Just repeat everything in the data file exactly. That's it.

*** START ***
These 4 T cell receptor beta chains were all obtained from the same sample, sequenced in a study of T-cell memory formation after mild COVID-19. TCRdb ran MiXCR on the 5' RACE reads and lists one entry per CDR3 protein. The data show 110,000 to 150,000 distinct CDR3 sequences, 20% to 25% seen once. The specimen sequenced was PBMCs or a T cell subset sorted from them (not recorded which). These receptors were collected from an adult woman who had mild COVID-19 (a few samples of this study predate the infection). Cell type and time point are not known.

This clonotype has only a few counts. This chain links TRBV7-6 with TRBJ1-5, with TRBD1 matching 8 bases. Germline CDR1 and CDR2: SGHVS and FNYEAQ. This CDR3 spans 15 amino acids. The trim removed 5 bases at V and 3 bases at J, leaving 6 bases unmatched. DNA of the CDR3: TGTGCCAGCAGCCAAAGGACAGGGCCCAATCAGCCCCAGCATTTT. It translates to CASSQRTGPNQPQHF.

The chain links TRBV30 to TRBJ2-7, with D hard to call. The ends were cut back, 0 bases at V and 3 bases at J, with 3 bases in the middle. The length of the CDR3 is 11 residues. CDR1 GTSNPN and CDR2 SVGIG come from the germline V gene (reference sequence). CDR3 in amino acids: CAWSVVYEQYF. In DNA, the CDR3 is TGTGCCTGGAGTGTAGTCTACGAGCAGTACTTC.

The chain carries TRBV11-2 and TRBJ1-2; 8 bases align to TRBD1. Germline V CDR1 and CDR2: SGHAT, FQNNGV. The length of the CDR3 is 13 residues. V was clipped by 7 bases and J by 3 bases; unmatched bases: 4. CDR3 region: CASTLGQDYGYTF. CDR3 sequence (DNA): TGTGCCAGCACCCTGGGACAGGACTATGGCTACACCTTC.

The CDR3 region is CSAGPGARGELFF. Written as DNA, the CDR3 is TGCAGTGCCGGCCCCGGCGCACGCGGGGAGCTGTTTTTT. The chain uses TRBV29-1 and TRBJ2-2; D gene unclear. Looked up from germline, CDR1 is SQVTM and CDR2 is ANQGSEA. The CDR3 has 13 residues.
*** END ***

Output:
These 4 T cell receptor beta chains were all obtained from the same sample, sequenced in a study of T-cell memory formation after mild COVID-19. TCRdb ran MiXCR on the 5' RACE reads and lists one entry per CDR3 protein. The data show 110,000 to 150,000 distinct CDR3 sequences, 20% to 25% seen once. The specimen sequenced was PBMCs or a T cell subset sorted from them (not recorded which). These receptors were collected from an adult woman who had mild COVID-19 (a few samples of this study predate the infection). Cell type and time point are not known.

This clonotype has only a few counts. This chain links TRBV7-6 with TRBJ1-5, with TRBD1 matching 8 bases. Germline CDR1 and CDR2: SGHVS and FNYEAQ. This CDR3 spans 15 amino acids. The trim removed 5 bases at V and 3 bases at J, leaving 6 bases unmatched. DNA of the CDR3: TGTGCCAGCAGCCAAAGGACAGGGCCCAATCAGCCCCAGCATTTT. It translates to CASSQRTGPNQPQHF.

The chain links TRBV30 to TRBJ2-7, with D hard to call. The ends were cut back, 0 bases at V and 3 bases at J, with 3 bases in the middle. The length of the CDR3 is 11 residues. CDR1 GTSNPN and CDR2 SVGIG come from the germline V gene (reference sequence). CDR3 in amino acids: CAWSVVYEQYF. In DNA, the CDR3 is TGTGCCTGGAGTGTAGTCTACGAGCAGTACTTC.

The chain carries TRBV11-2 and TRBJ1-2; 8 bases align to TRBD1. Germline V CDR1 and CDR2: SGHAT, FQNNGV. The length of the CDR3 is 13 residues. V was clipped by 7 bases and J by 3 bases; unmatched bases: 4. CDR3 region: CASTLGQDYGYTF. CDR3 sequence (DNA): TGTGCCAGCACCCTGGGACAGGACTATGGCTACACCTTC.

The CDR3 region is CSAGPGARGELFF. Written as DNA, the CDR3 is TGCAGTGCCGGCCCCGGCGCACGCGGGGAGCTGTTTTTT. The chain uses TRBV29-1 and TRBJ2-2; D gene unclear. Looked up from germline, CDR1 is SQVTM and CDR2 is ANQGSEA. The CDR3 has 13 residues.